Frank Smith is a reasonably successful mystery writer, thanks to a TV series based on one of his novels, but that was a few years ago. As we meet him, we learn he is about to attend his fiftieth high-school reunion, the first time he has attended any of his reunions.
The boarding school he attended has bittersweet memories. His brother, a victim of bullying while also attending, had committed suicide and several of those that were responsible for the name calling would be there. Perhaps enough time had passed to see his way past their mean-spirited game playing by now. The school also had a tragedy when four students from that same year went missing, never to be seen again. Plus his daughter lived back east in Baltimore and he could visit with her and not contend with the rigors of the reunion if it was too much for him.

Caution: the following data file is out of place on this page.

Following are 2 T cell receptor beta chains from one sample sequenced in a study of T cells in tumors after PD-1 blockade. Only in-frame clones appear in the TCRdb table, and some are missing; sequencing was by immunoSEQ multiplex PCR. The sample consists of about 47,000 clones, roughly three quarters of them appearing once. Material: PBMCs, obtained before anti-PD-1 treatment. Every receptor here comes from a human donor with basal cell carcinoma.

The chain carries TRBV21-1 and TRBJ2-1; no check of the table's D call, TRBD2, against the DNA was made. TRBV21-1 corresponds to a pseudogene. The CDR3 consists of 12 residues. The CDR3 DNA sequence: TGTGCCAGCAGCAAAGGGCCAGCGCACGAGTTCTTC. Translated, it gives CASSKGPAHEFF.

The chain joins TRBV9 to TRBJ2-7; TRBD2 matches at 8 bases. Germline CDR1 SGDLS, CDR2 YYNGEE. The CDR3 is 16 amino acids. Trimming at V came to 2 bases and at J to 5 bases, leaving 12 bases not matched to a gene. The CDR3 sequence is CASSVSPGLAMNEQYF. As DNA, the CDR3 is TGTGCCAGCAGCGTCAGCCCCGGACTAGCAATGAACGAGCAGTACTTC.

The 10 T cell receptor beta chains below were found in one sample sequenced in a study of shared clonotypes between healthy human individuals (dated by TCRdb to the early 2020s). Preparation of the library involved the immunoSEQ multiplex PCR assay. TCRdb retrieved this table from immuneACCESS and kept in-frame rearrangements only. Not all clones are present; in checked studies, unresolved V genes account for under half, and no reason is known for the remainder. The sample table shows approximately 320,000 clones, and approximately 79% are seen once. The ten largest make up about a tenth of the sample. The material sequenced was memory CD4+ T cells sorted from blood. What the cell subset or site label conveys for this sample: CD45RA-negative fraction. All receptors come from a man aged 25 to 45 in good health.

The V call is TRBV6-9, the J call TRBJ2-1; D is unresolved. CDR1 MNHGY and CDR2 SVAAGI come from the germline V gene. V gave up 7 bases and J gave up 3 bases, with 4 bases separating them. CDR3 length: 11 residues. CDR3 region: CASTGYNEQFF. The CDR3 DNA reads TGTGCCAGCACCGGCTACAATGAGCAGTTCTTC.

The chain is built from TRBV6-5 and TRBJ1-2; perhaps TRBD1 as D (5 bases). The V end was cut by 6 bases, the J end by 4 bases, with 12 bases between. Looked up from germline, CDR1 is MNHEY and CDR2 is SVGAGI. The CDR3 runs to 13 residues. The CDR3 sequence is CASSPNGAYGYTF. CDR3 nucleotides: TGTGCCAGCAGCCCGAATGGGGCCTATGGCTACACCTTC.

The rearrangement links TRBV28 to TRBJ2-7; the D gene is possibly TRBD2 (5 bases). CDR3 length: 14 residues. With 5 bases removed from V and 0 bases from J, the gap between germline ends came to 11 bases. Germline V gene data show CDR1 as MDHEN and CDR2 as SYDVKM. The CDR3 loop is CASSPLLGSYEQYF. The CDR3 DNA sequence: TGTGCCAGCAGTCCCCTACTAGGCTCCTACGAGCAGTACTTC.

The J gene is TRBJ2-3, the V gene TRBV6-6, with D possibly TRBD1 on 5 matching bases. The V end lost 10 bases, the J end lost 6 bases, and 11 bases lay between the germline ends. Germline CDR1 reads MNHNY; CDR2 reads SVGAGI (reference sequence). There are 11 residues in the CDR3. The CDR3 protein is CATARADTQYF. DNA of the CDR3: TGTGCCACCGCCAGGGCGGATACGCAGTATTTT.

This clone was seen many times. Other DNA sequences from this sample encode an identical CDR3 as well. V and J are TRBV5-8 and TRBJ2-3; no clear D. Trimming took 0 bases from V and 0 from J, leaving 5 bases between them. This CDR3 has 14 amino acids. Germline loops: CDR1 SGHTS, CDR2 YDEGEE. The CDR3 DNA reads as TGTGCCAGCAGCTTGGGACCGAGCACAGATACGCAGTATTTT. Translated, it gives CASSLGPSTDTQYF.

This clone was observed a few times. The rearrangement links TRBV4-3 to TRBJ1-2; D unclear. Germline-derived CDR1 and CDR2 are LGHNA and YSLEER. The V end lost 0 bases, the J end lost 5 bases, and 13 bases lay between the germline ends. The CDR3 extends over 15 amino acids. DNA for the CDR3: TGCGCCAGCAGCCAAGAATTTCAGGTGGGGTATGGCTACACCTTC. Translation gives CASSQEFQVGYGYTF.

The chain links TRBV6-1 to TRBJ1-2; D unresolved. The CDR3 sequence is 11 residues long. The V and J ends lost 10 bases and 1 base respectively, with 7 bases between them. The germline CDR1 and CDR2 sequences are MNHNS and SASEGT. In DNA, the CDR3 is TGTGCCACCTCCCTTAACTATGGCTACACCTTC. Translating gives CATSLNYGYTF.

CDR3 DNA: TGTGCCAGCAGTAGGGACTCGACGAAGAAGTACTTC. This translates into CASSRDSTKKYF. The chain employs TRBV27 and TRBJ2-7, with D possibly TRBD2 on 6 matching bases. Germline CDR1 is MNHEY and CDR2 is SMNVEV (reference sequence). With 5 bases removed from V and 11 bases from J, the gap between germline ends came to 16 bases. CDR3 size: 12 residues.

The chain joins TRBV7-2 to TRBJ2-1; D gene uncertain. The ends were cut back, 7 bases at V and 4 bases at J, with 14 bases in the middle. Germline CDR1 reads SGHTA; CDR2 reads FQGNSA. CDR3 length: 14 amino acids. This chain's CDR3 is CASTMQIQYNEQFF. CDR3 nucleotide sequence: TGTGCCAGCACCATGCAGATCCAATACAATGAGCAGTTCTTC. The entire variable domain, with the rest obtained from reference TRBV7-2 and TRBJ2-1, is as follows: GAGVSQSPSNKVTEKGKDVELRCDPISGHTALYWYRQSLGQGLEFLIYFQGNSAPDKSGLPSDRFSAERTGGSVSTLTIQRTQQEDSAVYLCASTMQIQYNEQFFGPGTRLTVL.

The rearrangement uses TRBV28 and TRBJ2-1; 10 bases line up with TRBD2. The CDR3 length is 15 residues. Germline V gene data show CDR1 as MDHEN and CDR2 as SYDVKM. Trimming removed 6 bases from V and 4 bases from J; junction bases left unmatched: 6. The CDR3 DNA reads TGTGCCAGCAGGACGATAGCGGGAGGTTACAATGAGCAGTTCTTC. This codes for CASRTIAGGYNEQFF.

He was leaving Phoenix with a heavy-heart because he was becoming too familiar with mystery investigations. A local detective was investigating Frank in the disappearance, and supposed murder, of his wife, who disappeared on an evening stroll about four years ago.
Now this novel fits in with a rediscovered mystery genre, that of the old codger being the protagonist. One could easily imagine Andy Griffith in the starring role here. It is pleasant writing, with plenty of thought provocation, foreshadowing, and red-herrings. Of course Frank is challenged to do what the cops had not been able to do, deduce what happened to the boys that went missing fifty years ago. With his now-widowed childhood sweetheart helping—much to the horror of his daughter—Frank puts the pieces together on the missing boys, his geriatric love life, and finally faces what has happened to his wife.
The plot gradually edges along as bits and pieces fall into place culminating in a sobbing confession to finally make sense of mystery so long in the making.